The FSB noted yesterday that earlier this year at the Scottish Parliament’s local government committee, opposition MSPs had united to force through a stage-two amendment to the Non-Domestic Rates (Scotland) Bill that it observed “could see councils take full control of the Scottish rates system and may end Scotland-wide small business rate relief”.

Scottish Finance Secretary Derek Mackay said: “While it is good news the economy has grown in the last quarter, it is unsurprising the overall pace of growth has slowed as a result of the continued uncertainty around Brexit.”

Sterling has come under pressure this week, with Prime Minister Boris Johnson spooking markets with proposed legislation to prevent extension of the Brexit transition period beyond the end of next year.

The pound was, at 5pm in London yesterday, trading around $1.3076, down nearly 0.4 cents on its previous close. It had tumbled by more than two cents on Tuesday, and is now below levels at which it was trading last Thursday as voters went to the polls.

Sterling had spiked above $1.35 in the wake of an exit poll published immediately after the polls closed at 10pm, which showed a clear Conservative majority.

Mr Mackay said: “Brexit remains the biggest threat to our economy. Just this week the Prime Minister has put the risk of a ‘no-deal’ Brexit back on the table by ruling out any extension to the transition period. This would be catastrophic for Scotland’s economy. Scotland did not vote for Brexit and the people of Scotland have the right to determine their own future free from Brexit as an independent member of the European Union.”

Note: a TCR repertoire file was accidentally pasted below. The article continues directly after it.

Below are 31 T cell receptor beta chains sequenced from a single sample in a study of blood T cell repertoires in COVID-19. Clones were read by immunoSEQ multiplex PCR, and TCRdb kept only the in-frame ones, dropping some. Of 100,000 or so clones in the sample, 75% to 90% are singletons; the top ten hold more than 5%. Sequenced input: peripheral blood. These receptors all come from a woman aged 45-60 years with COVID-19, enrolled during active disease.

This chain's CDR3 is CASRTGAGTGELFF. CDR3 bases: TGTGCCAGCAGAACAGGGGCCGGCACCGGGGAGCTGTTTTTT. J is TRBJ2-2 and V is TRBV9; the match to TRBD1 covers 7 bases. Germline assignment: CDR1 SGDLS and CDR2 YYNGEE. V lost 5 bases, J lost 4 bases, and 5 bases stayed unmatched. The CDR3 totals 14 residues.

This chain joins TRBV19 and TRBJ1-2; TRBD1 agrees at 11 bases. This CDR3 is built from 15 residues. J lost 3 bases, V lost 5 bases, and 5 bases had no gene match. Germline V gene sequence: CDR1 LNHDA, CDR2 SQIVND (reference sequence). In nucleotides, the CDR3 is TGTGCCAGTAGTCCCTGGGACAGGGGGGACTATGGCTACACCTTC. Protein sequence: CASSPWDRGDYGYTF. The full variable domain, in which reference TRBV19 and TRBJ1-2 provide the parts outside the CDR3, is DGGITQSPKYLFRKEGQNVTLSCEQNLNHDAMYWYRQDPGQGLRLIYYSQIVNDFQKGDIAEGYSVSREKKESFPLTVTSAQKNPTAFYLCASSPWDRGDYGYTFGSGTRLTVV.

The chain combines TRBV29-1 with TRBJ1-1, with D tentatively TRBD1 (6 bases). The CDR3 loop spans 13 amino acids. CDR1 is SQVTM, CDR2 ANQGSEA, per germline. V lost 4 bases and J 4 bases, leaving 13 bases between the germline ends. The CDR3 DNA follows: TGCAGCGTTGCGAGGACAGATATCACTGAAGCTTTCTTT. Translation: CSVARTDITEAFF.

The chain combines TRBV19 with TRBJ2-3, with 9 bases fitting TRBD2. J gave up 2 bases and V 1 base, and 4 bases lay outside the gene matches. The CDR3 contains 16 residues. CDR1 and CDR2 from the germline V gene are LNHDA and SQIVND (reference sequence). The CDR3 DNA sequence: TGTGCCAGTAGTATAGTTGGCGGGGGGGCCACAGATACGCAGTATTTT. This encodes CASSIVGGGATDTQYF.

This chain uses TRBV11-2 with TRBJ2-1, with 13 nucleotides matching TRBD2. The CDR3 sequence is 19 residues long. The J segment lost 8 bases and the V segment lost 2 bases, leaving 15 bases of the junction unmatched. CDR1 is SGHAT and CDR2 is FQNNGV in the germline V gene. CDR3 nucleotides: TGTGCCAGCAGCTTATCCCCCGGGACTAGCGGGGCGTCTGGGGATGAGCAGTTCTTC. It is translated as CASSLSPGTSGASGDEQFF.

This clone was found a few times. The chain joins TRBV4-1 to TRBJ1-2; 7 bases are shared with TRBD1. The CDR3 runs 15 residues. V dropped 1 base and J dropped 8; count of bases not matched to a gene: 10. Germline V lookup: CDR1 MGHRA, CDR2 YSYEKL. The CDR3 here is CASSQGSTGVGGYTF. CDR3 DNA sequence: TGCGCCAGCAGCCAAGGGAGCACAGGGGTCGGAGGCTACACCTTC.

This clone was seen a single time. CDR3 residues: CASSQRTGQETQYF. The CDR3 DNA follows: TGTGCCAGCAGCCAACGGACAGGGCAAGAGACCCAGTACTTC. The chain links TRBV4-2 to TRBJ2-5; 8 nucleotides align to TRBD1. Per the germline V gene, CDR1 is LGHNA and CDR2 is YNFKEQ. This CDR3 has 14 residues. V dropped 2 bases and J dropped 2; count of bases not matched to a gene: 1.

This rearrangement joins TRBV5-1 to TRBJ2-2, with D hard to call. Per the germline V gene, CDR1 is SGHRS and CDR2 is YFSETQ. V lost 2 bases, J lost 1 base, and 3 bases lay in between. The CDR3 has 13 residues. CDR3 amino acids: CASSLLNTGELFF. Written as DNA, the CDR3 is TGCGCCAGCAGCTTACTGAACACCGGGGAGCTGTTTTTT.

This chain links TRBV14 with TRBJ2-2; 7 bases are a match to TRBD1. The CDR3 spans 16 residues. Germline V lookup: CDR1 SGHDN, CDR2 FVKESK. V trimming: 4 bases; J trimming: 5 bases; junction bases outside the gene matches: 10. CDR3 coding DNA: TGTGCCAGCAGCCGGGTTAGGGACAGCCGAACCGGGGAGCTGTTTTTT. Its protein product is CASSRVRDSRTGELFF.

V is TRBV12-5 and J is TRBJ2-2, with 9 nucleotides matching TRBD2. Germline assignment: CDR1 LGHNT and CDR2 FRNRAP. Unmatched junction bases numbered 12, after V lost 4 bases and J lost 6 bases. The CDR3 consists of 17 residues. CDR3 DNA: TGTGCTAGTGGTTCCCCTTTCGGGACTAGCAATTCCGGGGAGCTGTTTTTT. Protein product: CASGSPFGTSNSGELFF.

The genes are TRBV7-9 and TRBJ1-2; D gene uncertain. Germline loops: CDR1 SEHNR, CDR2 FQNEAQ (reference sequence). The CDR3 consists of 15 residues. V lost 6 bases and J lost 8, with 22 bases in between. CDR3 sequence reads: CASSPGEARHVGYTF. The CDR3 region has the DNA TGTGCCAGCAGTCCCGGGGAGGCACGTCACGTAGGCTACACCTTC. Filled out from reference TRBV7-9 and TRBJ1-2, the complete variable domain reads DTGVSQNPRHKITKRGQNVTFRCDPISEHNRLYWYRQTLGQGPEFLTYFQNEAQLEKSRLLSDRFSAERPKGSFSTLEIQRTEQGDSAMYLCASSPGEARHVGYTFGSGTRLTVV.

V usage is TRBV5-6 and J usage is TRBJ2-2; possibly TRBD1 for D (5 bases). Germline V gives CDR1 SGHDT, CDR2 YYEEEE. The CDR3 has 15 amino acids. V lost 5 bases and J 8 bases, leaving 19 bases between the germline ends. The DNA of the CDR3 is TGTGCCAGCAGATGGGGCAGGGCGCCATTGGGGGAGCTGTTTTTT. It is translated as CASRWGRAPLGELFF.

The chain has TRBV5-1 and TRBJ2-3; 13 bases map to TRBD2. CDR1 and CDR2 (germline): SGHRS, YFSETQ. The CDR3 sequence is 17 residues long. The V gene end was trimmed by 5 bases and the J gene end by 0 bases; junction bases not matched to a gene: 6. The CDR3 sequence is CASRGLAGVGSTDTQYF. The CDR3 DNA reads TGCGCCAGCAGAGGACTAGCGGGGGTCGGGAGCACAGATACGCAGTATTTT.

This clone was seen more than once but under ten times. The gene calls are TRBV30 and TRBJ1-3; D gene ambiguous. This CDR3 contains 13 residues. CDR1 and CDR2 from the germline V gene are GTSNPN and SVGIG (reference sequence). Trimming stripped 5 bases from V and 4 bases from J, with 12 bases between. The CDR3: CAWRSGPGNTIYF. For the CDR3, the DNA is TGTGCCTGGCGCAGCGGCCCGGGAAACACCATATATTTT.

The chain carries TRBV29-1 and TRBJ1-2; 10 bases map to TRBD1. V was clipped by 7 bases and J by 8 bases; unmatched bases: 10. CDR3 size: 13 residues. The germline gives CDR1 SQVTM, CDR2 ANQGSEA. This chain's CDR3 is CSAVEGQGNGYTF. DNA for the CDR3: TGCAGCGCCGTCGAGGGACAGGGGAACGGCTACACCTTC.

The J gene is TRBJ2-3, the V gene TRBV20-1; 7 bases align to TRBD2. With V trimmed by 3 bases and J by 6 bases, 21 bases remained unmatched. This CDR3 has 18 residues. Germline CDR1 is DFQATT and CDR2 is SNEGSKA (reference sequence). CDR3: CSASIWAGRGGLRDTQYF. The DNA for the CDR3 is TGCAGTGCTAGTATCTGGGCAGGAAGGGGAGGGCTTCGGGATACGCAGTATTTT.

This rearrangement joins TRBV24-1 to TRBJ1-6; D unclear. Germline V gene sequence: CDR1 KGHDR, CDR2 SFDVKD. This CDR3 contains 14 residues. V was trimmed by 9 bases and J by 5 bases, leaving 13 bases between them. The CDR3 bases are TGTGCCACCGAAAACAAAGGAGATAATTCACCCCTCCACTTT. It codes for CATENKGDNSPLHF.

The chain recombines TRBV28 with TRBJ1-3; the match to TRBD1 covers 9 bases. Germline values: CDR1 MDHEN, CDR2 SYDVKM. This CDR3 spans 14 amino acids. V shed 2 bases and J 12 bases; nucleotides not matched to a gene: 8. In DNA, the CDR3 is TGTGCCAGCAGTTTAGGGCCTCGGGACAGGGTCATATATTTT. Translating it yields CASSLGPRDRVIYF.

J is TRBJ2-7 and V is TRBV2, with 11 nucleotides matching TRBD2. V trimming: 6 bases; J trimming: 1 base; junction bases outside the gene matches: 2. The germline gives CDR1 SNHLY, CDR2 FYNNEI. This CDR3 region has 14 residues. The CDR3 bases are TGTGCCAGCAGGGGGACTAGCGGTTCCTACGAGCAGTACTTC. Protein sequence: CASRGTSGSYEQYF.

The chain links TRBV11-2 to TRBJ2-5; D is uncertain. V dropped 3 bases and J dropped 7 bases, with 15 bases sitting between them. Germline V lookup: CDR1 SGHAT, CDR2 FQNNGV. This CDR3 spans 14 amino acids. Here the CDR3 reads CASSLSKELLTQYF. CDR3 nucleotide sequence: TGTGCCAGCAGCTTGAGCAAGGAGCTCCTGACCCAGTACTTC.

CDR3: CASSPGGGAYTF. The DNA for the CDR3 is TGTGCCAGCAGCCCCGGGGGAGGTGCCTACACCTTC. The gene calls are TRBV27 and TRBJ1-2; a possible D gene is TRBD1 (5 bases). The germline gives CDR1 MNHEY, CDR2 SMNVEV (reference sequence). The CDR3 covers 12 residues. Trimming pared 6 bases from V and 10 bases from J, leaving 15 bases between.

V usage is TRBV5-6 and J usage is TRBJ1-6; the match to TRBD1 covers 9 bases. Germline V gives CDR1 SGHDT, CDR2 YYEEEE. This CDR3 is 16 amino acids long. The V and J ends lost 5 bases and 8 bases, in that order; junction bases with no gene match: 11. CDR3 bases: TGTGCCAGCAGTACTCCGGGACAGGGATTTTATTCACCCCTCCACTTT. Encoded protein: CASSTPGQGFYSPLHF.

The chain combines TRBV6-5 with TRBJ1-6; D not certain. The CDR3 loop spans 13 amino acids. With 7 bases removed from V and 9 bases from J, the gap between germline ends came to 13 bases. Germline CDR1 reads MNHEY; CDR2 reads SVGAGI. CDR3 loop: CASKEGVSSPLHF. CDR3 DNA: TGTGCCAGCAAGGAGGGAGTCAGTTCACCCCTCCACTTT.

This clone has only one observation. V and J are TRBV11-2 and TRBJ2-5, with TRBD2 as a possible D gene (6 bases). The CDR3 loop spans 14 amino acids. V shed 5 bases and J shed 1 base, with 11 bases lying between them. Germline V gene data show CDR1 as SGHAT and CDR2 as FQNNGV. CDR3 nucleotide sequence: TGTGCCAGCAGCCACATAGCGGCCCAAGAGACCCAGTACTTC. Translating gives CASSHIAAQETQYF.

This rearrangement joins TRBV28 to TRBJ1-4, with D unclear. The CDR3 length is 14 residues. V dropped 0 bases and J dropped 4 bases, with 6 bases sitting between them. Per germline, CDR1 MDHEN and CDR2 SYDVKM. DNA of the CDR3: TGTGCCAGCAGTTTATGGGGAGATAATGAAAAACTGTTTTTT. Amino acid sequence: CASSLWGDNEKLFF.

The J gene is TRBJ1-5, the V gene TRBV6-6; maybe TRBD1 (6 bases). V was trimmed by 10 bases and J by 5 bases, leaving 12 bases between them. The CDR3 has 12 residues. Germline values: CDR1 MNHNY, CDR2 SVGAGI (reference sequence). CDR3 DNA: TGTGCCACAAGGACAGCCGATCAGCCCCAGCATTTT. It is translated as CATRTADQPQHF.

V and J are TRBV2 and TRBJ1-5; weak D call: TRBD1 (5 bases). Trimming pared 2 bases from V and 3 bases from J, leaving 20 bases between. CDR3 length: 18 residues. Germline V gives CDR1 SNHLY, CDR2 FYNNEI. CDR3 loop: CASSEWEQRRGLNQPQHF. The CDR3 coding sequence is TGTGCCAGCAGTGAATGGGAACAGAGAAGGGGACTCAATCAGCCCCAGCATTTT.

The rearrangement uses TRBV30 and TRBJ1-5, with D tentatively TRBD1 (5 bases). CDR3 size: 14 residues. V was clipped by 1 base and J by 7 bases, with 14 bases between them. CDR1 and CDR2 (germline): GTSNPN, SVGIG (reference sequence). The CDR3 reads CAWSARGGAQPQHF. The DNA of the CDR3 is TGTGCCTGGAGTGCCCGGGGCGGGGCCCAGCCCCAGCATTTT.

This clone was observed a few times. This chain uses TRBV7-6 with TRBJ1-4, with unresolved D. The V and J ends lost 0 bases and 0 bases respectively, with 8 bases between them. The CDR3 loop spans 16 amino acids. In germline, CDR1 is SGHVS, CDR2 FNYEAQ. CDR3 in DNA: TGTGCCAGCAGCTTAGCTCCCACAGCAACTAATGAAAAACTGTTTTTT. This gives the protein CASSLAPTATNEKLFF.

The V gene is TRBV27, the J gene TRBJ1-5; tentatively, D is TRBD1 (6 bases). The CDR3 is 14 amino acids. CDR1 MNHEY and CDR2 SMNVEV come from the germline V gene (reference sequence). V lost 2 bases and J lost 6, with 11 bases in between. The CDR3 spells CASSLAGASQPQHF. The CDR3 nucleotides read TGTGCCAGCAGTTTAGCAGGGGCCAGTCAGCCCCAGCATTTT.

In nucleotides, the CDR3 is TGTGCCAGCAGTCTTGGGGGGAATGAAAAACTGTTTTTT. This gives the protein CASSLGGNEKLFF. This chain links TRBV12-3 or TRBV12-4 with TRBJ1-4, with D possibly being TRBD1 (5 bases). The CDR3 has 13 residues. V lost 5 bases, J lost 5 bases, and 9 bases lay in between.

By Ian McConnell

Source: Herald Scotland

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Scottish economy subdued ‘until the fog of Brexit has lifted’

The SCOTTISH economy will remain subdued “until the fog of Brexit has lifted”, the country’s chief economist has warned.

In his latest State of the Economy report, Gary Gillespie reported business confidence was “subdued”, while households’ expectations for the economy have dropped to their lowest level since 2013.

Whether or not the new prime minister can get the Withdrawal Agreement through the House of Commons head of the October 31 Brexit deadline is “central to the outlook for Scotland’s economy over the next 12 to 24 months”, he added.

The Scottish Government’s chief economic adviser said if that does not happen and the UK is unable to secure a further extension to its membership of the European Union the country risks being pushed into recession, with a “corresponding sharp rise in unemployment”.